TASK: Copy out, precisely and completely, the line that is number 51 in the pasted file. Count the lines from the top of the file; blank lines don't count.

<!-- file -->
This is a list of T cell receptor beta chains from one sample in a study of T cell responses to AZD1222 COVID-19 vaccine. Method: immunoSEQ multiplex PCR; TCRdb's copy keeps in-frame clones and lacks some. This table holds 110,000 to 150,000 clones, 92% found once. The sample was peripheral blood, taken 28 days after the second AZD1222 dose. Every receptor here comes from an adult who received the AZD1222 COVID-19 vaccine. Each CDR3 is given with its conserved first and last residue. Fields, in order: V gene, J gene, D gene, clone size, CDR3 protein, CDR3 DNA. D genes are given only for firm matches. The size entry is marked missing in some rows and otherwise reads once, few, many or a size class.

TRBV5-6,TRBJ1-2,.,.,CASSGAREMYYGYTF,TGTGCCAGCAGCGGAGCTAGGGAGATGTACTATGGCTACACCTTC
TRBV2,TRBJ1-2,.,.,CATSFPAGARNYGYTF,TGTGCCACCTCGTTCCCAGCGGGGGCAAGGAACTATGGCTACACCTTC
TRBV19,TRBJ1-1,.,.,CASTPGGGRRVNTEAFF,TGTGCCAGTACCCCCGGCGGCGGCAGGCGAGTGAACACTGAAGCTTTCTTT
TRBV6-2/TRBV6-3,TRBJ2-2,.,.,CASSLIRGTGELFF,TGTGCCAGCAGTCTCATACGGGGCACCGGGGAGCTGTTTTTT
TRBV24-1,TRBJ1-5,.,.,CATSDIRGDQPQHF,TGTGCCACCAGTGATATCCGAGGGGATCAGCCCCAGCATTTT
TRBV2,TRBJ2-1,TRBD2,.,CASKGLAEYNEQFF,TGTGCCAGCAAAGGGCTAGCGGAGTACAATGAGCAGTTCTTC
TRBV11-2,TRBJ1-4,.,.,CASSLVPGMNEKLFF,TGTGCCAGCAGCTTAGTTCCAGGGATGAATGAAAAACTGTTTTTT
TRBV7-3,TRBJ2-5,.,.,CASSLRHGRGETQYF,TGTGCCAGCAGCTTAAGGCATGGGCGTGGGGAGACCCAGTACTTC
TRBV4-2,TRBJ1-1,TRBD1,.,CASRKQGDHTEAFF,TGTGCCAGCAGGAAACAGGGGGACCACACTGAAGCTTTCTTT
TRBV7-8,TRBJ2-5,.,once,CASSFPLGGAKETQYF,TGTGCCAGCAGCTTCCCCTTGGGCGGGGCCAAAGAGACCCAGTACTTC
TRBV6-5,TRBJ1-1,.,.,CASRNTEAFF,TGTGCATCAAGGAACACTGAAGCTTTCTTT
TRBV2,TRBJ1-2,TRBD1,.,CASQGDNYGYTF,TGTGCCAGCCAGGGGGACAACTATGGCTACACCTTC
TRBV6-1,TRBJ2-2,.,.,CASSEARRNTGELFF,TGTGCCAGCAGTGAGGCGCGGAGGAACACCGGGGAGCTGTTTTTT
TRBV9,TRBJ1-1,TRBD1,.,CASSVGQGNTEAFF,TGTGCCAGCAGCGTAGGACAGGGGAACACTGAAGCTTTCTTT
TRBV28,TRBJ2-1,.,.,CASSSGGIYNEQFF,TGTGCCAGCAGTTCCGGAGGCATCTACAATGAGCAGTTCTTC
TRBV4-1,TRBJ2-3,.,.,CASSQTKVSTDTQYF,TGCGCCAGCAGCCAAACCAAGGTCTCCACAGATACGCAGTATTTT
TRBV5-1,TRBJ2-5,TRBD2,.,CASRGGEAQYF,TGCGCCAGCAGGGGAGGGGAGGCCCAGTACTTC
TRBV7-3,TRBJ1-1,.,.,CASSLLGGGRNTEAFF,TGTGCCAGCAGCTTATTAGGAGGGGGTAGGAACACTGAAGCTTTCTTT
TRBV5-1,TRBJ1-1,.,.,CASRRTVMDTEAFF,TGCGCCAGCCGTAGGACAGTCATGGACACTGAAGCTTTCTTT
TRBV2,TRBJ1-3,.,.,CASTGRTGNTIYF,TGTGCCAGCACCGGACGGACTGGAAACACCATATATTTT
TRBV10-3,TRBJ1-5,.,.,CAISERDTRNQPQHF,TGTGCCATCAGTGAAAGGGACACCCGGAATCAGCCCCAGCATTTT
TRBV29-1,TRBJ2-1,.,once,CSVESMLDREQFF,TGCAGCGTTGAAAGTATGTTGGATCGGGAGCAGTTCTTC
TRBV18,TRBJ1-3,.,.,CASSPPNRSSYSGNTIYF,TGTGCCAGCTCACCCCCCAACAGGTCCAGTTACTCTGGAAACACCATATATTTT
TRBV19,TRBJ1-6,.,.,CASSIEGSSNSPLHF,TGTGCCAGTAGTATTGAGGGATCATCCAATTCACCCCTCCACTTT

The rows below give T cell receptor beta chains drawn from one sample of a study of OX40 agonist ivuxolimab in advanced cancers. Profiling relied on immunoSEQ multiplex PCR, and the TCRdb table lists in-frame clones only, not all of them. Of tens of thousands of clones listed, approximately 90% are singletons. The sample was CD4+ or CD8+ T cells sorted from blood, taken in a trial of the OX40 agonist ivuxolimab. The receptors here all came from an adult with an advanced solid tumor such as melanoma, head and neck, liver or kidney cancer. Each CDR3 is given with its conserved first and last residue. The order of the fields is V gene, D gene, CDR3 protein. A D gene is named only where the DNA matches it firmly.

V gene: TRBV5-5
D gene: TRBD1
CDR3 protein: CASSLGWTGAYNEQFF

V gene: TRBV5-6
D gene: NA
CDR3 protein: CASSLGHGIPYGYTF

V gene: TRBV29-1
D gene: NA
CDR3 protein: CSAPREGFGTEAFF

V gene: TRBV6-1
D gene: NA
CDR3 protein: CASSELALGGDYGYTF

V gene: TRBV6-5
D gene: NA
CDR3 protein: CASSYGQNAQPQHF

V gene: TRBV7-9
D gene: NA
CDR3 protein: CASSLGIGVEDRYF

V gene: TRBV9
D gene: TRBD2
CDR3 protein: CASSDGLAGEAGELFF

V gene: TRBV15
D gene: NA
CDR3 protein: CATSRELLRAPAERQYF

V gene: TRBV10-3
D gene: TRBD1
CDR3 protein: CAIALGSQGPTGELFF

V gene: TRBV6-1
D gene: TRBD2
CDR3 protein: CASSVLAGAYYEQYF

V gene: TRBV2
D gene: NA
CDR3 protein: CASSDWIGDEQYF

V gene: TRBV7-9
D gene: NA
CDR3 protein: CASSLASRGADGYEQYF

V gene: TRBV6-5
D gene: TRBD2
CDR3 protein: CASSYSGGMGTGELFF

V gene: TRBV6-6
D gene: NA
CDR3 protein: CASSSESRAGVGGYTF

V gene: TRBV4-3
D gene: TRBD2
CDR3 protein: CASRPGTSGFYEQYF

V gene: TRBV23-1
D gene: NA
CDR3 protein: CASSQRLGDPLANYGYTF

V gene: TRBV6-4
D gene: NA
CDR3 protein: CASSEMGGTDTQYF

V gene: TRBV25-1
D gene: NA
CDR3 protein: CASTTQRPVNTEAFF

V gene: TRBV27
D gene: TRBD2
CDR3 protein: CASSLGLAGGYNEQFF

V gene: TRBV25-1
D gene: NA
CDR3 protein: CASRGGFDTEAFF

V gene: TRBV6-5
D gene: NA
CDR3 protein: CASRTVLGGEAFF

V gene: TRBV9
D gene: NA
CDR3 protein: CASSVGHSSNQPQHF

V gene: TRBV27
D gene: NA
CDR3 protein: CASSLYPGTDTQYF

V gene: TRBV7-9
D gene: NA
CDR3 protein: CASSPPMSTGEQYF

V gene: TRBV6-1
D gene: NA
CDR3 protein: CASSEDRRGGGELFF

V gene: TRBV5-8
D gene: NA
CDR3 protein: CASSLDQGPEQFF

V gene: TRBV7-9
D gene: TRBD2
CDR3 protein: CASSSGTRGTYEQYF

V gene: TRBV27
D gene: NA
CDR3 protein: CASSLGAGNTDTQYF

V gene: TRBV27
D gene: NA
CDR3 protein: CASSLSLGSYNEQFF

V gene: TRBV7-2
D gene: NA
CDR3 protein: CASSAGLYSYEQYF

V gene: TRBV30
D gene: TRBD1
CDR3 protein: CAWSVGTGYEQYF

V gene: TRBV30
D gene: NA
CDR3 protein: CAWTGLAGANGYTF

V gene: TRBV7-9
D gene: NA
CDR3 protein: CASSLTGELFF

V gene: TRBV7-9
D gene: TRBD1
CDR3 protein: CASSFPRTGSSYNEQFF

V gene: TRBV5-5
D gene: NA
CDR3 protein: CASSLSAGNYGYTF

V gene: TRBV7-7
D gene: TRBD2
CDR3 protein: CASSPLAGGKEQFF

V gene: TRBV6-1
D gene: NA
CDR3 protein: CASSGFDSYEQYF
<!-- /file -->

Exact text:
V gene: TRBV10-3